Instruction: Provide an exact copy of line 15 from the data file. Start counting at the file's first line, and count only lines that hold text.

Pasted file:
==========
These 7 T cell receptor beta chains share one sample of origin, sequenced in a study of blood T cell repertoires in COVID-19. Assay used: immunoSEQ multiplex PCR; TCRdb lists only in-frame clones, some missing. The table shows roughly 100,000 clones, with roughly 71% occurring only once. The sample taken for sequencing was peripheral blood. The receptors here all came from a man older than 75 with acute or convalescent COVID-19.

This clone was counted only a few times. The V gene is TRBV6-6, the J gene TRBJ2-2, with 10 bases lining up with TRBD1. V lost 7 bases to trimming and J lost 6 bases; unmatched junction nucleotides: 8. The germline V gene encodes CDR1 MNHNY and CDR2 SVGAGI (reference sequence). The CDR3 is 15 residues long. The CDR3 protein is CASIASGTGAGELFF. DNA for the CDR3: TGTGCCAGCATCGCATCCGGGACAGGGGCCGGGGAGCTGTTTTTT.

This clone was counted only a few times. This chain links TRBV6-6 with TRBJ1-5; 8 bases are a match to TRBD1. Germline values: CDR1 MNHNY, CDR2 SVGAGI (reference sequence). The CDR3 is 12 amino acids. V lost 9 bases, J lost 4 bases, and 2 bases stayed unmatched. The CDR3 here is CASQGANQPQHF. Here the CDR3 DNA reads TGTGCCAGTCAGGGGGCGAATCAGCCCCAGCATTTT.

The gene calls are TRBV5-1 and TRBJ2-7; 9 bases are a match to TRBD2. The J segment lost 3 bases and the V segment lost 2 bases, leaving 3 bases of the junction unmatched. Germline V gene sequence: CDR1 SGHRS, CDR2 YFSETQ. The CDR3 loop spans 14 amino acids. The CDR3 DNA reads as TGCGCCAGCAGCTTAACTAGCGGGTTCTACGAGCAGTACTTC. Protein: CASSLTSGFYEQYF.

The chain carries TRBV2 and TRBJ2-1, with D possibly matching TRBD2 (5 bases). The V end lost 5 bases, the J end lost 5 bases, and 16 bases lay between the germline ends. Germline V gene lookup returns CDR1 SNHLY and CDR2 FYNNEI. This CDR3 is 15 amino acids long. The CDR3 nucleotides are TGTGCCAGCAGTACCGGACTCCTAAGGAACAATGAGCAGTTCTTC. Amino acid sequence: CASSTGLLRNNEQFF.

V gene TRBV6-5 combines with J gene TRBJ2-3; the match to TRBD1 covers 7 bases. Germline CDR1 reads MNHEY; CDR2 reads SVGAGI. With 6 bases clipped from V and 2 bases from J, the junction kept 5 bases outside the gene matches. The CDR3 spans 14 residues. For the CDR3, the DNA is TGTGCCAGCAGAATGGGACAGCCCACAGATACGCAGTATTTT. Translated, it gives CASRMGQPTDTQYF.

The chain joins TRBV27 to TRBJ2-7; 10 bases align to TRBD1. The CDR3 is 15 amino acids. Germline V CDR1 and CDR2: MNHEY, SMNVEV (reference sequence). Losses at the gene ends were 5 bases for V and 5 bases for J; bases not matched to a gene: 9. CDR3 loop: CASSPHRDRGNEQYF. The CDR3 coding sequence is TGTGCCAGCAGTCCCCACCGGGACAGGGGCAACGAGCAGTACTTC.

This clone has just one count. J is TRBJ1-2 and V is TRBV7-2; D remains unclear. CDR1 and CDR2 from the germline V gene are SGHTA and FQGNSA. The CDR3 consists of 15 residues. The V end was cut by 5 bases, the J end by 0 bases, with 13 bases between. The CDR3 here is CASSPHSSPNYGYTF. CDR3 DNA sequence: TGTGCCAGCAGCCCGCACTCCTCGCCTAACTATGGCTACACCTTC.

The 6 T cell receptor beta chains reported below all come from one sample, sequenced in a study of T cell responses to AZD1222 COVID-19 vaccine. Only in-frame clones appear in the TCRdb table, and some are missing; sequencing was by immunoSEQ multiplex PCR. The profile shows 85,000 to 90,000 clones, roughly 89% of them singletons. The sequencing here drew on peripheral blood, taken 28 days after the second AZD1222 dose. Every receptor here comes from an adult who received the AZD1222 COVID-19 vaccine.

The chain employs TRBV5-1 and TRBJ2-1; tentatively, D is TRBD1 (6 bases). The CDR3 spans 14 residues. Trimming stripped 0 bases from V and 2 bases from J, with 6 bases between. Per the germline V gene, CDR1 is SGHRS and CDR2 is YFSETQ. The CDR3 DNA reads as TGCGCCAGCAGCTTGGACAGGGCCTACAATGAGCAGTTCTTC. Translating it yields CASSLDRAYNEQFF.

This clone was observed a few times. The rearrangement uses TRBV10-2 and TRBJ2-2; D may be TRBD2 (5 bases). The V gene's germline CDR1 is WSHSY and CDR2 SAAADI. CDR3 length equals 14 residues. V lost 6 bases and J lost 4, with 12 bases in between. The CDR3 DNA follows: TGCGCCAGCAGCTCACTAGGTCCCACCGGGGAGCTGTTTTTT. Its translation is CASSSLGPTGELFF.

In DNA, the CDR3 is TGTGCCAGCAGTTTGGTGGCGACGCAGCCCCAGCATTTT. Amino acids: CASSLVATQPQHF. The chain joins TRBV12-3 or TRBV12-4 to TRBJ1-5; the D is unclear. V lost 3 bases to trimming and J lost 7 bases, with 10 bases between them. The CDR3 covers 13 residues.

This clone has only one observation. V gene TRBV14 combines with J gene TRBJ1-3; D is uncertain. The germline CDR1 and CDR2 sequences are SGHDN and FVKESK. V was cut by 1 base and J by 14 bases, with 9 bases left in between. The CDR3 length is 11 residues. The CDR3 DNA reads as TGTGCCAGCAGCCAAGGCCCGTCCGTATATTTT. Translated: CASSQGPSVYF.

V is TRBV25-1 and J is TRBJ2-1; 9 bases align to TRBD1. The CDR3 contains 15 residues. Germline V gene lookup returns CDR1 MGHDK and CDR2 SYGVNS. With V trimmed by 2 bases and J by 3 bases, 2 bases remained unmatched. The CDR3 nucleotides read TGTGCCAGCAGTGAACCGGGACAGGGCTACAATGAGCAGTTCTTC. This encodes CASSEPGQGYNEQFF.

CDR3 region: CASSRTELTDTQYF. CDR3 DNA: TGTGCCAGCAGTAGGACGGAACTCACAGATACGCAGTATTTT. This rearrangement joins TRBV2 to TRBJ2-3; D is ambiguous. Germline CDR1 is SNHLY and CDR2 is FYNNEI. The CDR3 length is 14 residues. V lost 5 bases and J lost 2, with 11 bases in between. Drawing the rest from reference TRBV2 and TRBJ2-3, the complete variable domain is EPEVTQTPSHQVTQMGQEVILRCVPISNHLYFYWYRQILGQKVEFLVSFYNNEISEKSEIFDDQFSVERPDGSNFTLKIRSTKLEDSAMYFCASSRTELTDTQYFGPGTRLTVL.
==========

CDR3 region: CASSRTELTDTQYF. CDR3 DNA: TGTGCCAGCAGTAGGACGGAACTCACAGATACGCAGTATTTT. This rearrangement joins TRBV2 to TRBJ2-3; D is ambiguous. Germline CDR1 is SNHLY and CDR2 is FYNNEI. The CDR3 length is 14 residues. V lost 5 bases and J lost 2, with 11 bases in between. Drawing the rest from reference TRBV2 and TRBJ2-3, the complete variable domain is EPEVTQTPSHQVTQMGQEVILRCVPISNHLYFYWYRQILGQKVEFLVSFYNNEISEKSEIFDDQFSVERPDGSNFTLKIRSTKLEDSAMYFCASSRTELTDTQYFGPGTRLTVL.